The upside of boredom (and why we should all be bored more often)

Do you remember the last time you were bored for an extended period? The last time you didn’t have access to a phone to check your Instagram account for the 23rd time that day? The last time you weren’t within a remote grab from starting to binge watch what truly might be super high-quality entertainment on your Netflix, Amazon Prime or ex’s HBO account?

I can’t.

I have to go to great lengths to try and find moments of silence bordering boredom.

In a way, that’s great. Who wants to be bored? If someone told 5-year old Mario that boredom would be a thing of the past once he reaches adulthood, well, that would have made the impending male pattern baldness a worthwhile and welcome tradeoff.

I remember being bored as a kid. I would talk to myself, day dream and make myself the hero of whatever stories I was making up in my head.

I would start projects that should have never existed, like when I used my chemistry kit to make and sell super highly-concentrated lemonade powder.

Or when I started a neighborhood newspaper by copying and typing up articles from the city paper, which I then sold on a subscription basis to all the old ladies in my neighborhood.

Or when I thought it was a good idea to invest my allowance into a commercial Bunsen burner so I could start a crime syndicate breaking into public bubblegum machines.

Or when I was so bored hanging out at the horse stalls I decided to sell buckets of dung door to door. That was a good idea and a great business which was ruined by my mother’s completely irrational unwillingness to continue transporting the dozens of buckets I had sold to what was a fast growing customer base of a) above old ladies and b) the commercial deal I had made with the municipal church gardener.

Or when as a six grader, I made a list of all the girls in my high school (5-13th grade) who I’d want to be my girlfriend, looked up their parents’ numbers in the phone book and then cold called them one-by-one to see if they’d like to go on a walk with me after school. One said yes, teaching me the valuable lesson that love is a numbers game.

Or when I’d buy innumerable amounts of condoms, which I’d then sell at a ridiculous markup to excited 9th grade boys about to go on their first exchange trip to France. To this day, grossly overselling the appeal us pimply faced German boys might hold with the Femmes of France has been the most high-margin business idea I’ve ever had.

I digress.

My point is, great things happen when you’re bored. Deep thoughts occur. Inspiration happens. Ideas happen. Creativity happens. Crimes get planned.

As an adult, periods of boredom have been few and far, but those were still when my most meaningful ideas and life philosophies happened. It’s also when I get to work through some of the hard stuff. When I get to chew on issues that I’ve been struggling with – evolving around uncertainty, fears and whatever else has been tormenting that pretty little head of mine.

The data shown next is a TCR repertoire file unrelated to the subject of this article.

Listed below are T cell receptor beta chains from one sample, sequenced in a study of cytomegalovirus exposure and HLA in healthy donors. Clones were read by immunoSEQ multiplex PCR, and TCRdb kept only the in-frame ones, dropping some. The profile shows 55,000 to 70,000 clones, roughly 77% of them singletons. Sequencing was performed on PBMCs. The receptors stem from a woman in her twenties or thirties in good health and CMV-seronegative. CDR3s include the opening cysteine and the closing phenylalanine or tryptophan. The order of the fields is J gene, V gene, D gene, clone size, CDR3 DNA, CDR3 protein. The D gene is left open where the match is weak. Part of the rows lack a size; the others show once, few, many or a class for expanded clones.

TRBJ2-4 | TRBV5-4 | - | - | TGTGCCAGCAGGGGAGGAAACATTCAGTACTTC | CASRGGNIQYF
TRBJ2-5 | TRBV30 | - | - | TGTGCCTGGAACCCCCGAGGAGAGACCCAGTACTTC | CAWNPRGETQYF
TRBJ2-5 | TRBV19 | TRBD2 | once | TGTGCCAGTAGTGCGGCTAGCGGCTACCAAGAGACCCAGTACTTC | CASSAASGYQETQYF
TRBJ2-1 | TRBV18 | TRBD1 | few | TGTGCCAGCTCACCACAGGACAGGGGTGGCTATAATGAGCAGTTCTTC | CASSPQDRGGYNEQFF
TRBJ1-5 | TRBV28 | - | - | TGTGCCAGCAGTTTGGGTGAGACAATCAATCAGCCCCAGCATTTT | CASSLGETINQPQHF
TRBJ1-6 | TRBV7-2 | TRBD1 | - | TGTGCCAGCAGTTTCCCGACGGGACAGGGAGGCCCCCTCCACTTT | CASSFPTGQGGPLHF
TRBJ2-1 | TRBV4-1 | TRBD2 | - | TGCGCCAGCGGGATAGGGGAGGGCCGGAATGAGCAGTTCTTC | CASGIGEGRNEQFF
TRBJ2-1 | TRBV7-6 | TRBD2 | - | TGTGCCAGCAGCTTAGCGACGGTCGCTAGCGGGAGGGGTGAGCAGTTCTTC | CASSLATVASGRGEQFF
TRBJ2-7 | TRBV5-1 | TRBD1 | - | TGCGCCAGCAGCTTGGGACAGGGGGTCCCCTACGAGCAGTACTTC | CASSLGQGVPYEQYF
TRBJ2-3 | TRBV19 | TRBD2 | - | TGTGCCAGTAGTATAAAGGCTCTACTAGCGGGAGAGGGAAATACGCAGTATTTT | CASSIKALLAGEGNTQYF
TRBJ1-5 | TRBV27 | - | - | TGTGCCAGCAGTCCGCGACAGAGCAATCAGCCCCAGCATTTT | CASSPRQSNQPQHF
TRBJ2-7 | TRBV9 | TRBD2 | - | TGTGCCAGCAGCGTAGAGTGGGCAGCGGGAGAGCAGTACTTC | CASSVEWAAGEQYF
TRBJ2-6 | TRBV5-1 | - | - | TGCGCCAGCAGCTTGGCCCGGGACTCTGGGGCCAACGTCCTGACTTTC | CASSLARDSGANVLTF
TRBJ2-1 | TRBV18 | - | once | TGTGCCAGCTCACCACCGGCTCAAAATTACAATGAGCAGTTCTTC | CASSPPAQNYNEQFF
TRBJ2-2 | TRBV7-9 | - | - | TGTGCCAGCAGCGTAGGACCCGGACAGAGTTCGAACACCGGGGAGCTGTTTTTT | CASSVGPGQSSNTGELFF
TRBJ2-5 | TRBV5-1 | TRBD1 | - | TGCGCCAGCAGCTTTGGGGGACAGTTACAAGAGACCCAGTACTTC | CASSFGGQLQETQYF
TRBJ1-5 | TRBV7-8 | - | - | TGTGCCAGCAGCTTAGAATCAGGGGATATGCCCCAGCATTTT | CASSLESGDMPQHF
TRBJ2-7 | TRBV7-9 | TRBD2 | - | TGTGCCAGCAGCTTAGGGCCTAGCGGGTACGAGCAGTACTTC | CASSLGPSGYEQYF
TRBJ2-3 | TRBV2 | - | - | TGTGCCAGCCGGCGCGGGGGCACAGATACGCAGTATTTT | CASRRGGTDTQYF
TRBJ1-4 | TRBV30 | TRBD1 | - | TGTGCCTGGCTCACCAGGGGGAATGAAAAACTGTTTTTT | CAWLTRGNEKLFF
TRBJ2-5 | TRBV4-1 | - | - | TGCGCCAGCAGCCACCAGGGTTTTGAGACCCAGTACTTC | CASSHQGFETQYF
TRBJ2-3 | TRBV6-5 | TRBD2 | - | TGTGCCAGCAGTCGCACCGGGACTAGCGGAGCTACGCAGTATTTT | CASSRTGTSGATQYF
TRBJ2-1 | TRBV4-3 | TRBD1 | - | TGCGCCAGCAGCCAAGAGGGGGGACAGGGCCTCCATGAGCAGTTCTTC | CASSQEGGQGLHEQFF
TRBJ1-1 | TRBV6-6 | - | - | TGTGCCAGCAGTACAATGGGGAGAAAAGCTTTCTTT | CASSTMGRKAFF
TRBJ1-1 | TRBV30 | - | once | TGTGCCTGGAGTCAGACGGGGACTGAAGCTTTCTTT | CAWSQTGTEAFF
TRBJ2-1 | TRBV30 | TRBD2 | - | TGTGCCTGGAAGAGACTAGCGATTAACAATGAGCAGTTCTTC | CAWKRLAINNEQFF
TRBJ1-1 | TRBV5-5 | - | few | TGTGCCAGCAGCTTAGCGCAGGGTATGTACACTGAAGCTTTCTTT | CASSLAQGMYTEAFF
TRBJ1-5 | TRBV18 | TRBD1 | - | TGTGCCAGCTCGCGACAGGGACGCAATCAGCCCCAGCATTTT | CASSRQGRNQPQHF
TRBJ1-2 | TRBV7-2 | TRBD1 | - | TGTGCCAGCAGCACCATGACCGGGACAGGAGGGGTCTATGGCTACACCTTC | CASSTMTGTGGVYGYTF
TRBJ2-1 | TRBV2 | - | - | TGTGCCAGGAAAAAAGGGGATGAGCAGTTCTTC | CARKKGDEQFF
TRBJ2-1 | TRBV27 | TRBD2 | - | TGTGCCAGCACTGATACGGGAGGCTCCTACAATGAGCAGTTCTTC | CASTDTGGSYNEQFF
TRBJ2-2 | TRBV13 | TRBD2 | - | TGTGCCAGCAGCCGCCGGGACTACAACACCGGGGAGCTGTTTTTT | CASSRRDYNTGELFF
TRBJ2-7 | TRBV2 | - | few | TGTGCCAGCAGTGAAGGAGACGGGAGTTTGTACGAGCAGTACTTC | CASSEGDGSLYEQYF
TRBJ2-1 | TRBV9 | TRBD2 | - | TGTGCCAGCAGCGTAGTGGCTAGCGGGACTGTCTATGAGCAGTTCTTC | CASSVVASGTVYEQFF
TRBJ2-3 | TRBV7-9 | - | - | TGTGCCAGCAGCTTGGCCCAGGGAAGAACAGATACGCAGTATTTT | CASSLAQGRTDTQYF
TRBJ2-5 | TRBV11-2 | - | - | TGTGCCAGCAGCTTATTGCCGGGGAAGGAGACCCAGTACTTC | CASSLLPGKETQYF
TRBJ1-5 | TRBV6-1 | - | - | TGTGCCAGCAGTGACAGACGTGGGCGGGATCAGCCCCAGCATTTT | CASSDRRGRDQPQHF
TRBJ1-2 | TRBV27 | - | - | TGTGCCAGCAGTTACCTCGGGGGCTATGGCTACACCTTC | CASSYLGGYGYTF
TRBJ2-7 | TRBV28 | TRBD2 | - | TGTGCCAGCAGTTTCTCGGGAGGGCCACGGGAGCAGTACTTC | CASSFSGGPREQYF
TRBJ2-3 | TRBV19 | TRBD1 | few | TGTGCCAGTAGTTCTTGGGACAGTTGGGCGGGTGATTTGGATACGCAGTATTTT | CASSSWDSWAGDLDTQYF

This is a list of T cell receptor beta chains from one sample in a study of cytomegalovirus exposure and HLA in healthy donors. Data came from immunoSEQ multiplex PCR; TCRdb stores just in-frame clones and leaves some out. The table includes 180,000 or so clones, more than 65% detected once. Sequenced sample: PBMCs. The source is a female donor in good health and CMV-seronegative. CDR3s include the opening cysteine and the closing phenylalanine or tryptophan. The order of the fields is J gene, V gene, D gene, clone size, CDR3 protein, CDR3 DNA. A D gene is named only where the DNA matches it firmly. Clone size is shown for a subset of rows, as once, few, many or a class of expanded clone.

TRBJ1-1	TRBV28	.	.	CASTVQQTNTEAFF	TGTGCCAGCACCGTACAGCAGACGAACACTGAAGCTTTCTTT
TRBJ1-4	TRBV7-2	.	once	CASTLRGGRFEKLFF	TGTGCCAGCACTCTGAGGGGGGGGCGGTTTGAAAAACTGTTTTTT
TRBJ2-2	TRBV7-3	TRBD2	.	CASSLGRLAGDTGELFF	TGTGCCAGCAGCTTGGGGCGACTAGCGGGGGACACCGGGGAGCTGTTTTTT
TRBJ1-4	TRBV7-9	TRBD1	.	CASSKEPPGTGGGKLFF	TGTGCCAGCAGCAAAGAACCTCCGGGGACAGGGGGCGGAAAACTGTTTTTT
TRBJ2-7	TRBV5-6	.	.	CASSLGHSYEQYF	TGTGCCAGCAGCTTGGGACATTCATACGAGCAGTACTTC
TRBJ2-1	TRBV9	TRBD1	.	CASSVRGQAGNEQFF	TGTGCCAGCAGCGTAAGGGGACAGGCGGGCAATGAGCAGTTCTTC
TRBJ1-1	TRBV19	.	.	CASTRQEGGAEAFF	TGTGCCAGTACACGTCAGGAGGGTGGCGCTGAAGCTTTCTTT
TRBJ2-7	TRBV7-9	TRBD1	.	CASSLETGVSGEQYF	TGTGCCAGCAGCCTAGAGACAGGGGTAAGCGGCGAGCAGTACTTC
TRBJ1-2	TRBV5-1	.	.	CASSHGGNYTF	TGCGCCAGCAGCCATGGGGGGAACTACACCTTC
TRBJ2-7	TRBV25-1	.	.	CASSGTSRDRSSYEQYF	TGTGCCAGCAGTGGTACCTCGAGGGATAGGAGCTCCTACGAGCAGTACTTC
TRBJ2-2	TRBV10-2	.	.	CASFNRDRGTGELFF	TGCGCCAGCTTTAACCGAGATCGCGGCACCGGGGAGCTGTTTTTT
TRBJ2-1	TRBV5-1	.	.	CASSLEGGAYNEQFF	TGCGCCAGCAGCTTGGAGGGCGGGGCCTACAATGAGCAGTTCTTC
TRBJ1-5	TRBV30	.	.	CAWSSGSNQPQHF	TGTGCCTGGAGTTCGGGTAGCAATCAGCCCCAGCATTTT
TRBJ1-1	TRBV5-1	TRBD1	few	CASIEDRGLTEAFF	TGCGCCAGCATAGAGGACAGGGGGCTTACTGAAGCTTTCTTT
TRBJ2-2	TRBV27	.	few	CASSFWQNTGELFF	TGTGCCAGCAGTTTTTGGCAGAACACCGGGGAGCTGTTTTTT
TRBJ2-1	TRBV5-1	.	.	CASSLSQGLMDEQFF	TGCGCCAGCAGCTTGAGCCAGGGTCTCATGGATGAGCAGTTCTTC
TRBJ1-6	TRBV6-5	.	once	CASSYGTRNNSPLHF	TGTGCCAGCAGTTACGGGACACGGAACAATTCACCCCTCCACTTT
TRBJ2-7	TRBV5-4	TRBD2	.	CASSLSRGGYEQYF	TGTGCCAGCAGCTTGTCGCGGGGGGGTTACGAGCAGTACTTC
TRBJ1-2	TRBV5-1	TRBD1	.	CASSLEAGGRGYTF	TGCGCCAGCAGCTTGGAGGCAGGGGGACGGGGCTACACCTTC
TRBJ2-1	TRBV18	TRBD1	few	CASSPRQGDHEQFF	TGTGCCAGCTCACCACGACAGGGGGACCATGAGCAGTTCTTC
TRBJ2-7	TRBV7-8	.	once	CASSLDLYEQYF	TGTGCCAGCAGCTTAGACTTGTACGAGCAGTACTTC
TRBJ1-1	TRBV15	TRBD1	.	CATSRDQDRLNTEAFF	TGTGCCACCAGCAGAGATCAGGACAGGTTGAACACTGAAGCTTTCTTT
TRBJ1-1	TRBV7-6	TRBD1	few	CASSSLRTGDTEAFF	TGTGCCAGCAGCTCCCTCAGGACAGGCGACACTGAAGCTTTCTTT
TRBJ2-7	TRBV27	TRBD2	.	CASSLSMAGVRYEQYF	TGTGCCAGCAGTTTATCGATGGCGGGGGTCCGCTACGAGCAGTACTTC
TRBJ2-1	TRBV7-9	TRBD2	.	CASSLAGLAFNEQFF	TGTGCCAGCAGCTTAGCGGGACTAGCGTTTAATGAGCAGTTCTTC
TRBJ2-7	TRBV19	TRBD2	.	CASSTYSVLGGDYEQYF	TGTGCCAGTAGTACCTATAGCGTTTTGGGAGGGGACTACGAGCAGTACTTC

When I am bored, I read.
I learn.
I process information.
I plan.
I think ahead.
I make decisions.

When I am bored, it forces me to dig deep. Dig into the good stuff. Dig into the bad stuff.

Being bored, while undesirable at the moment, is one of the most productive states I can find myself in. And, now I am terrible at being bored – forcing an almost instantaneous grab of whatever technological device might be within reach.

I am not bored often enough. And when I am bored, I am bad at it so now I avoid being bored even more. That scares me, and I think it’s bad.

Because when I am not bored, I don’t go deep. When I am not bored, I don’t challenge conventions. Or myself for that matter.

I don’t get to explore the boundaries of my creativity, nor do I get to work through whatever demons are lurking in the back of my head.

5-year old Mario would be disgusted, but here I am actively working on introducing more boredom into my life.

Other than Instagram, there are no social apps on my phone. I should delete Instagram too.

All social sites are largely blocked on my work and home computer.

I am trying to lessen the time I spend having my iPhone on me. I went as far as ordering a Light Phone, but unfortunately, they don’t work in Montana.

I spend most of my weekends somewhere in the mountains, in my camper, in a cabin, in a hammock or anywhere without cell phone reception.

Next week I am heading into the mountains of Wyoming for a week of backcountry fly fishing.

I don’t listen to music or headphones while running, so I can use that time to think and be bored. It’s most consistently boring time I have.

In September, I am going to spend a month hiking the entire length of the John Muir Trail.

220 mountainous miles without phone, Internet, social media and cats.

In the winter, I usually walk to work. It takes longer than riding my bike or the bus, but it gives me a chunk of time to think and be bored.

Even with all the above, I still am pretty much never bored.

When is the last time you were bored?
Where do you your deep thinking?
How do you generate ideas?
When do you process hard issues?